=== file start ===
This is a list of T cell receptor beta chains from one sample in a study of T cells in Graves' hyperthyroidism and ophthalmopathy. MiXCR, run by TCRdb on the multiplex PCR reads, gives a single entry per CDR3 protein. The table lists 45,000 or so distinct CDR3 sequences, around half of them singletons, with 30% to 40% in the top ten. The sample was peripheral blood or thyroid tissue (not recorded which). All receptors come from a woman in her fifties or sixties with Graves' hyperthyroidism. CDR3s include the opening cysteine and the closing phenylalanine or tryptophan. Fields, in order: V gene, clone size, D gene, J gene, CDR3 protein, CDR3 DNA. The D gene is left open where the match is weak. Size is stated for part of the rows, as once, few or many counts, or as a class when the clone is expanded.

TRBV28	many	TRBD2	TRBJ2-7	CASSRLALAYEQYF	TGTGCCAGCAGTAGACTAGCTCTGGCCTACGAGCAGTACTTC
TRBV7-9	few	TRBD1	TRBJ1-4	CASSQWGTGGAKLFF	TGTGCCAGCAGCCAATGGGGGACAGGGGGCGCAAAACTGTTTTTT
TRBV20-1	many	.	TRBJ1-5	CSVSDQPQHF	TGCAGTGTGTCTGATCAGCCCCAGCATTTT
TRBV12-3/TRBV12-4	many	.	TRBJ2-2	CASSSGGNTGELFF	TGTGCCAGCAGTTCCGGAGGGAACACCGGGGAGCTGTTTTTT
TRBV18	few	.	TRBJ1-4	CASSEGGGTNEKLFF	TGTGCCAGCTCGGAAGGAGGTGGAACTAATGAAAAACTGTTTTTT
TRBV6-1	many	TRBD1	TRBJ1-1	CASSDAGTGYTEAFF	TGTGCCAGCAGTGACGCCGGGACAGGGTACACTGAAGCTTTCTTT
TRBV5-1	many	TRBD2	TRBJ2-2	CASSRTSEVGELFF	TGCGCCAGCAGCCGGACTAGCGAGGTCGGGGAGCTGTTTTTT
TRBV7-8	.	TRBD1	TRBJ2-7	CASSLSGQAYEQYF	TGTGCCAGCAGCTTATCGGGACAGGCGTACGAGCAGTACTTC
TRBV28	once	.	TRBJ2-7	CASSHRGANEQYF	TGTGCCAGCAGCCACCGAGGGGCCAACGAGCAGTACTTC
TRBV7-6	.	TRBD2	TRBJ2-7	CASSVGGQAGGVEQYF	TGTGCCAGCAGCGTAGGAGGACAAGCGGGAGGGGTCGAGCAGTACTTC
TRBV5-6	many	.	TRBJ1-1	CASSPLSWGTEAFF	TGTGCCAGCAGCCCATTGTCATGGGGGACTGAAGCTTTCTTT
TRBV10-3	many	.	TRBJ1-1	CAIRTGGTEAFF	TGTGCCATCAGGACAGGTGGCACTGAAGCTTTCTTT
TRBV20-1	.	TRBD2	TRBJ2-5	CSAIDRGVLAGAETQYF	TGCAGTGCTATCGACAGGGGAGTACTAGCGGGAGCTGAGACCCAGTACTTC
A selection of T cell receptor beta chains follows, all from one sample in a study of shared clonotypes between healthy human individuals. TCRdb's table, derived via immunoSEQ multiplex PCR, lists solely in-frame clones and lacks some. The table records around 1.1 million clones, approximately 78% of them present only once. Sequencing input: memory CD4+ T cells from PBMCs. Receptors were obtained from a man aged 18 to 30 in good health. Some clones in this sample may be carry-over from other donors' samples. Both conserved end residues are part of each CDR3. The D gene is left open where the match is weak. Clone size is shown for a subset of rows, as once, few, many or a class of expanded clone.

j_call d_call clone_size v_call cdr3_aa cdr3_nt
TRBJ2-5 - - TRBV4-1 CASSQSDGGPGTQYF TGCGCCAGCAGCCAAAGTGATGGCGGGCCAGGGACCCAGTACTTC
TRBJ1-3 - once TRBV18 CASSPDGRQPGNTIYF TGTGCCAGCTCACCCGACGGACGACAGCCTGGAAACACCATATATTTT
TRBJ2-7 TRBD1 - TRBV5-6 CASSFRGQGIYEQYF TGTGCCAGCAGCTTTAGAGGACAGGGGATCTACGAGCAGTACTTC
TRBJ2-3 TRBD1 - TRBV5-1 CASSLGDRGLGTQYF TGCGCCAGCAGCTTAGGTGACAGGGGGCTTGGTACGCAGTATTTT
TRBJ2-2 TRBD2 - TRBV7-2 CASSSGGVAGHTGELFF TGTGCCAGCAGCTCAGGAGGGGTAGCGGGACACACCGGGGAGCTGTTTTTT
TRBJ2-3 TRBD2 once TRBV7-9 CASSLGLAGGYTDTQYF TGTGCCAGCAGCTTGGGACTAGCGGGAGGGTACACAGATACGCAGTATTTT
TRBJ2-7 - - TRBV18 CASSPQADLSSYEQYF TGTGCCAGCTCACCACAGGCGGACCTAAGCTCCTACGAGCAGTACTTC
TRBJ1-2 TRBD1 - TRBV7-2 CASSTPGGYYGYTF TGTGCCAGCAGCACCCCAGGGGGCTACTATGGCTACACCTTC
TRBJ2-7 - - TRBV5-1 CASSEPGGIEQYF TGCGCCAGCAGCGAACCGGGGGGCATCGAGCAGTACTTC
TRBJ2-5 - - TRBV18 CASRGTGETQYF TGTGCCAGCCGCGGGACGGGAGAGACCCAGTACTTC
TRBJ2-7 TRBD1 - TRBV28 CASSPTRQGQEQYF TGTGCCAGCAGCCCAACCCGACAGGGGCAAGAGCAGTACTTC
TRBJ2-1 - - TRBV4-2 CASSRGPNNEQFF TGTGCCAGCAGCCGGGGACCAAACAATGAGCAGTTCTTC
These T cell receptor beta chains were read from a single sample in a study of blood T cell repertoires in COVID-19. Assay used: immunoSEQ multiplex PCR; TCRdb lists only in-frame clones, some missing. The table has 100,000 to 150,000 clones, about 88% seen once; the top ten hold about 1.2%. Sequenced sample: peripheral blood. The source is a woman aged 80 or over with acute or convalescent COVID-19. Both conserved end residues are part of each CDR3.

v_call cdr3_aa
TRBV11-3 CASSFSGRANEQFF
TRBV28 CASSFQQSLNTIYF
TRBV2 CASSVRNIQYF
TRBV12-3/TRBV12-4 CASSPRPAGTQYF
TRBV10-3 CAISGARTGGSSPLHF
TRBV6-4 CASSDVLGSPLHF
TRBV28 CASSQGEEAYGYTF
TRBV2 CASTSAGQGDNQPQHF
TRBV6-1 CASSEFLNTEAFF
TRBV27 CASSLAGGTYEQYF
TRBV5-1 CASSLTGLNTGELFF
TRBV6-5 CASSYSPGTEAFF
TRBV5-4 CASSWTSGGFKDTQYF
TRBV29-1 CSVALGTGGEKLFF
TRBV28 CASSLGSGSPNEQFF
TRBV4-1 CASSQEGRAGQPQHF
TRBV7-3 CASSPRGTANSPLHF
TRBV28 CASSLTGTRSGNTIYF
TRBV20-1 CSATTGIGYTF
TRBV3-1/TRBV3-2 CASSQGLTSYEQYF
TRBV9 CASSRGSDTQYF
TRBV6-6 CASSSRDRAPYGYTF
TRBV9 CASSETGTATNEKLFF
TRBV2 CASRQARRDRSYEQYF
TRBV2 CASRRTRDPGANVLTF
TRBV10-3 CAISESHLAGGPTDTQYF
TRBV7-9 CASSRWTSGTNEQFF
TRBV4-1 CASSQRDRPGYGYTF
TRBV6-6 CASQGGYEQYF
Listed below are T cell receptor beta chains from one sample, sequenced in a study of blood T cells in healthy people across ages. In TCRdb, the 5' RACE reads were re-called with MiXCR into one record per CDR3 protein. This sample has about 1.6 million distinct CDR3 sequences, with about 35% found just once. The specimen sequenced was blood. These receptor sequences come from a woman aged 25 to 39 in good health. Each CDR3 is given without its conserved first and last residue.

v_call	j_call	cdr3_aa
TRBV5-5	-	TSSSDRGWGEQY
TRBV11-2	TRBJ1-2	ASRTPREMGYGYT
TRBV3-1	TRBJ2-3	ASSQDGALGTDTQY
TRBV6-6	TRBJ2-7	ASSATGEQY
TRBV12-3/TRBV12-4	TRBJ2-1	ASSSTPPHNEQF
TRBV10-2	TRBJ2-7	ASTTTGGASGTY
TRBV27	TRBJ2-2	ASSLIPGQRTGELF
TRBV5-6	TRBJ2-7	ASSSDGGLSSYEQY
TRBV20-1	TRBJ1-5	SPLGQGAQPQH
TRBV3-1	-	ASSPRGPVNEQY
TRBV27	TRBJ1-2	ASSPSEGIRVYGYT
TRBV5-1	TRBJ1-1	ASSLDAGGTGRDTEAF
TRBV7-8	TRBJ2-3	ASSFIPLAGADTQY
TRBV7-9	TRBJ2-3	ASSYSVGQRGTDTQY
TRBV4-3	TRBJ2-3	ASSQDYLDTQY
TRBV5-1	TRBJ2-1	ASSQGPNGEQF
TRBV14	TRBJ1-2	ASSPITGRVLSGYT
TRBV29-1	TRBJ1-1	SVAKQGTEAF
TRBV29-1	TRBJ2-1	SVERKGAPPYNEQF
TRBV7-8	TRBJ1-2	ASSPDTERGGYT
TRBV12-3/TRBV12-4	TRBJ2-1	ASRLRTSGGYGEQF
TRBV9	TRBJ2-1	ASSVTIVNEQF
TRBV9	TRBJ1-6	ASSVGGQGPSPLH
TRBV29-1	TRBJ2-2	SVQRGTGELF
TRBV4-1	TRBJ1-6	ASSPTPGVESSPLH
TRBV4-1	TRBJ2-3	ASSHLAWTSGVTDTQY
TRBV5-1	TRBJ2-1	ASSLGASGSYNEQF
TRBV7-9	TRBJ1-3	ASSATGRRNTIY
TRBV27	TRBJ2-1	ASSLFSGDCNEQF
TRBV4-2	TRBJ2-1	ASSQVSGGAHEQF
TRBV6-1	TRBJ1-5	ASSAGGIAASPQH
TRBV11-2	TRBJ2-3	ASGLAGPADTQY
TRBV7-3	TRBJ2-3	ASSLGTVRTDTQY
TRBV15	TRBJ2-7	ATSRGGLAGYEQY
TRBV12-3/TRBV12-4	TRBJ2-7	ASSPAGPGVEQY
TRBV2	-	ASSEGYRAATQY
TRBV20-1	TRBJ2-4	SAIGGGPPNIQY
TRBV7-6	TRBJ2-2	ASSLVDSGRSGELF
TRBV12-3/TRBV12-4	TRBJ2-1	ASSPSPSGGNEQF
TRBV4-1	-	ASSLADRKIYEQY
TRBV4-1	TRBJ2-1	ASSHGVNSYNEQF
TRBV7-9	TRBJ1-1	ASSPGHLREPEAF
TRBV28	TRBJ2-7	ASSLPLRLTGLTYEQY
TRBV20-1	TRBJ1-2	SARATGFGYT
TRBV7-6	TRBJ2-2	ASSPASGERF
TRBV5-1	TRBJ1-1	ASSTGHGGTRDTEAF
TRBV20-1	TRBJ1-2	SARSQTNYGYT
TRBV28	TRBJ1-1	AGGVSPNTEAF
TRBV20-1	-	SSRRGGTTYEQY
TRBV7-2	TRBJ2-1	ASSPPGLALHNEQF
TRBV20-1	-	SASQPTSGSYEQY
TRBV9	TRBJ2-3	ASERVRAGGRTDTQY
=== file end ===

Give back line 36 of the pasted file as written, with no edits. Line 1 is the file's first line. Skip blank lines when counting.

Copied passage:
TRBV6-4 CASSDVLGSPLHF